A female car mechanic is leading the drive against gender stereotyping in the workplace by challenging the belief that some jobs are reserved for men or women.
Trainee Gemima Christodoulou-Peace, from Ipswich, Suffolk, is concerned that young people are put off certain career paths because of the stereotypes associated with some professions.
The 18-year-old hopes her Fixers campaign will inspire others to pursue what they enjoy and not be influenced by society’s expectations of them.
Gemima, who is studying Light Vehicle Maintenance and Repair at Suffolk One college, says: ‘I’m the only woman on my course, and that was quite daunting initially.
‘I’ve had comments like “how will you lift things?” but generally everyone’s been quite supportive.
‘As a kid I would always take things apart and put them together, so working on cars is something that really appeals to me.
‘There is nothing stopping anybody from doing what they love. Gender shouldn’t be an issue.’
Gemima explains gender stereotyping can pigeonhole the sexes.
She says: ‘Men are generally seen as being strong and suited to more hands on professions, whereas women are supposed to be gentle and use their brains.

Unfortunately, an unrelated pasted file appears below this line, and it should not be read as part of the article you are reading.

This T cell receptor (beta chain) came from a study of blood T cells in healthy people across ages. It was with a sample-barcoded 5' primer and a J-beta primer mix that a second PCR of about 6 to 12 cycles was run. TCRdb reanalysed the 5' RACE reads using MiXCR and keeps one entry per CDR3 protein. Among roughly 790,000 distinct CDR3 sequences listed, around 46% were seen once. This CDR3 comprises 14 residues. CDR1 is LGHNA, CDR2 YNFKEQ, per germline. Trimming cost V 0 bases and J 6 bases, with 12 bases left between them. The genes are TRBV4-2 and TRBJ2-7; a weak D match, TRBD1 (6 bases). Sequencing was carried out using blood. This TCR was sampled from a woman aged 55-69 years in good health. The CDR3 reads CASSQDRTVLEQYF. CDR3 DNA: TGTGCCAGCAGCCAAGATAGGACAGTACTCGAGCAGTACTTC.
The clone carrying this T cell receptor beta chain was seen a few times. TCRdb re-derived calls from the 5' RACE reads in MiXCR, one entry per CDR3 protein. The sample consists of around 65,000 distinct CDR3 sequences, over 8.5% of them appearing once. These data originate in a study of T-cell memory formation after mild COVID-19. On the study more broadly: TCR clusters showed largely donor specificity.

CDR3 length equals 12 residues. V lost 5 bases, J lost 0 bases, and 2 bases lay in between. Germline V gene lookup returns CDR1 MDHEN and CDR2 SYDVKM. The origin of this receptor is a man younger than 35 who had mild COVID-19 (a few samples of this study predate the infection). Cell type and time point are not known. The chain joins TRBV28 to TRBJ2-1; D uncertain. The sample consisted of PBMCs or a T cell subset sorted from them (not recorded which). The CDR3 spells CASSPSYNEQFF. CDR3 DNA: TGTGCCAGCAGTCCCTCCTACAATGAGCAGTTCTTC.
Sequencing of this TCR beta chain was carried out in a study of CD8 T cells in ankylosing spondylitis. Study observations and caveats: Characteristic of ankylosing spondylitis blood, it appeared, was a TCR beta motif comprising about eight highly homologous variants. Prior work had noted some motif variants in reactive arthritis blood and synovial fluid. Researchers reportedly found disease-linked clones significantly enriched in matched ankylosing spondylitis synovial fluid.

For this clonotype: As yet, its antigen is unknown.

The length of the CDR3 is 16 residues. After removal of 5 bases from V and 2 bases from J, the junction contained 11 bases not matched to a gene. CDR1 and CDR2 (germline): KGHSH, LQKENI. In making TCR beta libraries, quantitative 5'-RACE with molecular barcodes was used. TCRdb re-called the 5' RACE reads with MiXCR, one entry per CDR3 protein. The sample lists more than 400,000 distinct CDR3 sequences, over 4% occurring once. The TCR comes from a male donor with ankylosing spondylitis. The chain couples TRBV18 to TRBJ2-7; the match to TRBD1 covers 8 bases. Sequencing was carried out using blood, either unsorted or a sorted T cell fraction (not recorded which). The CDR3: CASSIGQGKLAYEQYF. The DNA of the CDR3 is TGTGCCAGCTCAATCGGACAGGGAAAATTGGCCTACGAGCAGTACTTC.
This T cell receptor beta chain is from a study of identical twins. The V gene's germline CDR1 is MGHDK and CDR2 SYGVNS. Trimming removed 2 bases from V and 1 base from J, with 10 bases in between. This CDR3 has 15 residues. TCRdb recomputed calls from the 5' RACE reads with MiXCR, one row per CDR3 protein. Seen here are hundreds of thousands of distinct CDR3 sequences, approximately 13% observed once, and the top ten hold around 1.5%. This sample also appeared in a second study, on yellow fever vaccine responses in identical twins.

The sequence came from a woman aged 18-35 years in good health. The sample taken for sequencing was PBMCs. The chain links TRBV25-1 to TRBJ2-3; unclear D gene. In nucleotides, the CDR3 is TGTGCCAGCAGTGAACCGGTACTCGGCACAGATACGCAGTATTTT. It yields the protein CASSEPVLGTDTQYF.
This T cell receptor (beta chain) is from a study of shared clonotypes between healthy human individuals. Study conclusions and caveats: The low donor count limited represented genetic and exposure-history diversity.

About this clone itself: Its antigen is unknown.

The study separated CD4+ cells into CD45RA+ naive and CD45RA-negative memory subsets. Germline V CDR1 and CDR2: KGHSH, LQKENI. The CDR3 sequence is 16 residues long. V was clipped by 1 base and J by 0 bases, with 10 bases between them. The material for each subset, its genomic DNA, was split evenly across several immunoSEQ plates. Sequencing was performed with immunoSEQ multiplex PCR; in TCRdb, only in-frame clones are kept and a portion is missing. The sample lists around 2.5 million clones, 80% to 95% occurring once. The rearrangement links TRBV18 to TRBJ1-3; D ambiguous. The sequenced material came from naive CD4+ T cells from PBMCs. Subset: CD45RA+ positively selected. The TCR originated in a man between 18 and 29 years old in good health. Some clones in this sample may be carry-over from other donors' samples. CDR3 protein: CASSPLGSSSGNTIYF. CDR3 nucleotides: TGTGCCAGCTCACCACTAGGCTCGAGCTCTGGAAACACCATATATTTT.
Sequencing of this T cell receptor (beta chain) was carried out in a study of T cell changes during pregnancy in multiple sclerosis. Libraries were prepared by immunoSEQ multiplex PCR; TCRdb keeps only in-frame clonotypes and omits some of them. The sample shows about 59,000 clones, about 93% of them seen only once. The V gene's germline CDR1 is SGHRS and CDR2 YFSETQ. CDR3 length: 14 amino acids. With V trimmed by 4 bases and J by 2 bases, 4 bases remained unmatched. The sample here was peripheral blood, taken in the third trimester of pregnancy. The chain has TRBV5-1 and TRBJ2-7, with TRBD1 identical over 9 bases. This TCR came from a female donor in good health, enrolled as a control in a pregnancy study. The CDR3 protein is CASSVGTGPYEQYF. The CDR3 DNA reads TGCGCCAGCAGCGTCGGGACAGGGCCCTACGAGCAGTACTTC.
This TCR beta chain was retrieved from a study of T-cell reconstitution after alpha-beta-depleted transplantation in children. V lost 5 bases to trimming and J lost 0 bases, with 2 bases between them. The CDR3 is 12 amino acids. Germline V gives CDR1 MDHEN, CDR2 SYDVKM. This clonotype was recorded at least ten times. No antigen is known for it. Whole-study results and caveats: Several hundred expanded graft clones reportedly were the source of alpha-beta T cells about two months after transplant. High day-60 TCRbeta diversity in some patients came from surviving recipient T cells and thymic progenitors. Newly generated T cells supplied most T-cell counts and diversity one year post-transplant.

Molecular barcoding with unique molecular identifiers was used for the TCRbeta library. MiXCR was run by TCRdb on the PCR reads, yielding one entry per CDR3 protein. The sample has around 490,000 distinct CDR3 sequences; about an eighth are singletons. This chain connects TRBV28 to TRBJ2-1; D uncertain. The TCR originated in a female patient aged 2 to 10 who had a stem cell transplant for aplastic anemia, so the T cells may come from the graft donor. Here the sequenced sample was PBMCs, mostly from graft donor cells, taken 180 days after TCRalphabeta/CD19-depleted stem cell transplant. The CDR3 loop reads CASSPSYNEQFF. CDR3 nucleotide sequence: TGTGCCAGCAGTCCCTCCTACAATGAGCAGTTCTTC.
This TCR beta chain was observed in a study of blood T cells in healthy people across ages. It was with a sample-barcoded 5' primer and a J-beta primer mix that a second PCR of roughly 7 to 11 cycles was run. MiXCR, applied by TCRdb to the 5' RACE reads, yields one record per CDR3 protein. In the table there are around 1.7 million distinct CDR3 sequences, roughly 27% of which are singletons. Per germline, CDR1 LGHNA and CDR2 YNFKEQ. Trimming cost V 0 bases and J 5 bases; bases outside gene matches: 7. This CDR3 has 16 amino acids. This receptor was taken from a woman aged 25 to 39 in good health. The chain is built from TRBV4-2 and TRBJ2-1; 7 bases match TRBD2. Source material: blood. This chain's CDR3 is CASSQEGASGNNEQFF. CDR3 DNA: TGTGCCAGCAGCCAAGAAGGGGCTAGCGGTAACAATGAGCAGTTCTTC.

'These stereotypes can be dangerous and limit a person’s potential from an early age.’
With Fixers, Gemima has produced a film which encourages people to ignore employment stereotypes and do what's right for them.
She plans to show it in schools and colleges to educate students about employment and further study opportunities.
Watch the film at the top of this page.
Gemima says: ‘It’s important people don’t feel as though they can’t do something.
‘I’m still a girly girl and enjoy the same things I always have. I just so happen to love what I do. My choice of career doesn’t define who I am.
‘It doesn’t matter what gender you are, if you have a passion for something, get out there and go for it.’
To find other resources on this topic, and watch Fixers films, click on the image below.